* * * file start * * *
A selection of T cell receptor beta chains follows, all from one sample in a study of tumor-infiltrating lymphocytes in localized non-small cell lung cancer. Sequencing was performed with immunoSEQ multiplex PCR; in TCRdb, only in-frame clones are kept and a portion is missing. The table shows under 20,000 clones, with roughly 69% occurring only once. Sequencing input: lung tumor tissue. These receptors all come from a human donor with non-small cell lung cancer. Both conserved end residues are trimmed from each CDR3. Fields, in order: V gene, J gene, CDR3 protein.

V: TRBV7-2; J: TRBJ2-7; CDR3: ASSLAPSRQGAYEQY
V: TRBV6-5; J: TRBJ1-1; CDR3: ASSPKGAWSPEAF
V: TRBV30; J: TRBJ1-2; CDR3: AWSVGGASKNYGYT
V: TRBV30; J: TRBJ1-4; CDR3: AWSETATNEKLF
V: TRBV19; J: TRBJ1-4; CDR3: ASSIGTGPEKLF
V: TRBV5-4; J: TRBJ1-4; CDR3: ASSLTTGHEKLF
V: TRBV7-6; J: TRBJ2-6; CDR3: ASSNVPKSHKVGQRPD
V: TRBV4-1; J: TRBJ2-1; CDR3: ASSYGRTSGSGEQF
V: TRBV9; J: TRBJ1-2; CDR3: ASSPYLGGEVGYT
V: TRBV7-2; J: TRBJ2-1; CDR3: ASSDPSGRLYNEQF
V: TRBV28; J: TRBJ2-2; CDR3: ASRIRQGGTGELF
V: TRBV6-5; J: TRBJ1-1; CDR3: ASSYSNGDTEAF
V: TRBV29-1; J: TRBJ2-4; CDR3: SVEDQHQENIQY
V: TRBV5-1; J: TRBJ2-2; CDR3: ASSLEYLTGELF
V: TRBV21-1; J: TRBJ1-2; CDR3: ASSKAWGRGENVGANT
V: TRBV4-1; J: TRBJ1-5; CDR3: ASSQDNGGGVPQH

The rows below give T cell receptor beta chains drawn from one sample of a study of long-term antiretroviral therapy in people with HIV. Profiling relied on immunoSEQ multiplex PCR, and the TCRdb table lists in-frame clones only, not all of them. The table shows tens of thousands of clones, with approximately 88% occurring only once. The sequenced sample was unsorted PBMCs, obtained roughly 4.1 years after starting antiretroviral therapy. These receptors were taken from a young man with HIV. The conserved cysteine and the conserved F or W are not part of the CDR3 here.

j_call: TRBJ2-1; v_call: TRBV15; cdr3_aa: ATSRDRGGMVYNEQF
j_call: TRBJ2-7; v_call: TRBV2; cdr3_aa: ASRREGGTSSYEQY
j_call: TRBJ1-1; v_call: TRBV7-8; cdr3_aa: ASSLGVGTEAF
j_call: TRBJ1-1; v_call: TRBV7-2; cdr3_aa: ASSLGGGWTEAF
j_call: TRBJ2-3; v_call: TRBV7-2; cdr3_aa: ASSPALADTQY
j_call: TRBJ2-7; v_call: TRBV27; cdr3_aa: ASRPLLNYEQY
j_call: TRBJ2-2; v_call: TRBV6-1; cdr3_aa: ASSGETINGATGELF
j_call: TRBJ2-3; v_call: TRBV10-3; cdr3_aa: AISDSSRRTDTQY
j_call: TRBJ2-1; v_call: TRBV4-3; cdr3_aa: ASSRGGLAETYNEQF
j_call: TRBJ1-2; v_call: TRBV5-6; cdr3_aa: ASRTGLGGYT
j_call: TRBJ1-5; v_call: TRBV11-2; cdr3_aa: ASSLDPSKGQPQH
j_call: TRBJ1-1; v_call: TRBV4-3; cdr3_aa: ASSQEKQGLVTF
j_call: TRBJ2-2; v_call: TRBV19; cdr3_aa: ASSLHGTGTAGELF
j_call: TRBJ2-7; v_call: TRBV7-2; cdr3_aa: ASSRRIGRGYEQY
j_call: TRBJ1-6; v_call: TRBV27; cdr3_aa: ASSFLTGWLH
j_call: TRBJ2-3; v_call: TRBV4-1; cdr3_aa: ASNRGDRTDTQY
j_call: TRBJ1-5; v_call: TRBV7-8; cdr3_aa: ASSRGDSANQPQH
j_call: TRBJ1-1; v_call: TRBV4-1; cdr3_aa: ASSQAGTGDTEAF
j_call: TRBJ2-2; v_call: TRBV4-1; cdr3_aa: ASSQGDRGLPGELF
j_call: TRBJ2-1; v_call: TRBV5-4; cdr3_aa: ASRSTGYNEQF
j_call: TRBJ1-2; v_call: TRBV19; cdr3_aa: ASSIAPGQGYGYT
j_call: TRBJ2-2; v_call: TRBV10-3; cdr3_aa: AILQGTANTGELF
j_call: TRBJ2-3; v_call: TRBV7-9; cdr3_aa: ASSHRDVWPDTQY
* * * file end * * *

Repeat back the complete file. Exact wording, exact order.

A selection of T cell receptor beta chains follows, all from one sample in a study of tumor-infiltrating lymphocytes in localized non-small cell lung cancer. Sequencing was performed with immunoSEQ multiplex PCR; in TCRdb, only in-frame clones are kept and a portion is missing. The table shows under 20,000 clones, with roughly 69% occurring only once. Sequencing input: lung tumor tissue. These receptors all come from a human donor with non-small cell lung cancer. Both conserved end residues are trimmed from each CDR3. Fields, in order: V gene, J gene, CDR3 protein.

V: TRBV7-2; J: TRBJ2-7; CDR3: ASSLAPSRQGAYEQY
V: TRBV6-5; J: TRBJ1-1; CDR3: ASSPKGAWSPEAF
V: TRBV30; J: TRBJ1-2; CDR3: AWSVGGASKNYGYT
V: TRBV30; J: TRBJ1-4; CDR3: AWSETATNEKLF
V: TRBV19; J: TRBJ1-4; CDR3: ASSIGTGPEKLF
V: TRBV5-4; J: TRBJ1-4; CDR3: ASSLTTGHEKLF
V: TRBV7-6; J: TRBJ2-6; CDR3: ASSNVPKSHKVGQRPD
V: TRBV4-1; J: TRBJ2-1; CDR3: ASSYGRTSGSGEQF
V: TRBV9; J: TRBJ1-2; CDR3: ASSPYLGGEVGYT
V: TRBV7-2; J: TRBJ2-1; CDR3: ASSDPSGRLYNEQF
V: TRBV28; J: TRBJ2-2; CDR3: ASRIRQGGTGELF
V: TRBV6-5; J: TRBJ1-1; CDR3: ASSYSNGDTEAF
V: TRBV29-1; J: TRBJ2-4; CDR3: SVEDQHQENIQY
V: TRBV5-1; J: TRBJ2-2; CDR3: ASSLEYLTGELF
V: TRBV21-1; J: TRBJ1-2; CDR3: ASSKAWGRGENVGANT
V: TRBV4-1; J: TRBJ1-5; CDR3: ASSQDNGGGVPQH

The rows below give T cell receptor beta chains drawn from one sample of a study of long-term antiretroviral therapy in people with HIV. Profiling relied on immunoSEQ multiplex PCR, and the TCRdb table lists in-frame clones only, not all of them. The table shows tens of thousands of clones, with approximately 88% occurring only once. The sequenced sample was unsorted PBMCs, obtained roughly 4.1 years after starting antiretroviral therapy. These receptors were taken from a young man with HIV. The conserved cysteine and the conserved F or W are not part of the CDR3 here.

j_call: TRBJ2-1; v_call: TRBV15; cdr3_aa: ATSRDRGGMVYNEQF
j_call: TRBJ2-7; v_call: TRBV2; cdr3_aa: ASRREGGTSSYEQY
j_call: TRBJ1-1; v_call: TRBV7-8; cdr3_aa: ASSLGVGTEAF
j_call: TRBJ1-1; v_call: TRBV7-2; cdr3_aa: ASSLGGGWTEAF
j_call: TRBJ2-3; v_call: TRBV7-2; cdr3_aa: ASSPALADTQY
j_call: TRBJ2-7; v_call: TRBV27; cdr3_aa: ASRPLLNYEQY
j_call: TRBJ2-2; v_call: TRBV6-1; cdr3_aa: ASSGETINGATGELF
j_call: TRBJ2-3; v_call: TRBV10-3; cdr3_aa: AISDSSRRTDTQY
j_call: TRBJ2-1; v_call: TRBV4-3; cdr3_aa: ASSRGGLAETYNEQF
j_call: TRBJ1-2; v_call: TRBV5-6; cdr3_aa: ASRTGLGGYT
j_call: TRBJ1-5; v_call: TRBV11-2; cdr3_aa: ASSLDPSKGQPQH
j_call: TRBJ1-1; v_call: TRBV4-3; cdr3_aa: ASSQEKQGLVTF
j_call: TRBJ2-2; v_call: TRBV19; cdr3_aa: ASSLHGTGTAGELF
j_call: TRBJ2-7; v_call: TRBV7-2; cdr3_aa: ASSRRIGRGYEQY
j_call: TRBJ1-6; v_call: TRBV27; cdr3_aa: ASSFLTGWLH
j_call: TRBJ2-3; v_call: TRBV4-1; cdr3_aa: ASNRGDRTDTQY
j_call: TRBJ1-5; v_call: TRBV7-8; cdr3_aa: ASSRGDSANQPQH
j_call: TRBJ1-1; v_call: TRBV4-1; cdr3_aa: ASSQAGTGDTEAF
j_call: TRBJ2-2; v_call: TRBV4-1; cdr3_aa: ASSQGDRGLPGELF
j_call: TRBJ2-1; v_call: TRBV5-4; cdr3_aa: ASRSTGYNEQF
j_call: TRBJ1-2; v_call: TRBV19; cdr3_aa: ASSIAPGQGYGYT
j_call: TRBJ2-2; v_call: TRBV10-3; cdr3_aa: AILQGTANTGELF
j_call: TRBJ2-3; v_call: TRBV7-9; cdr3_aa: ASSHRDVWPDTQY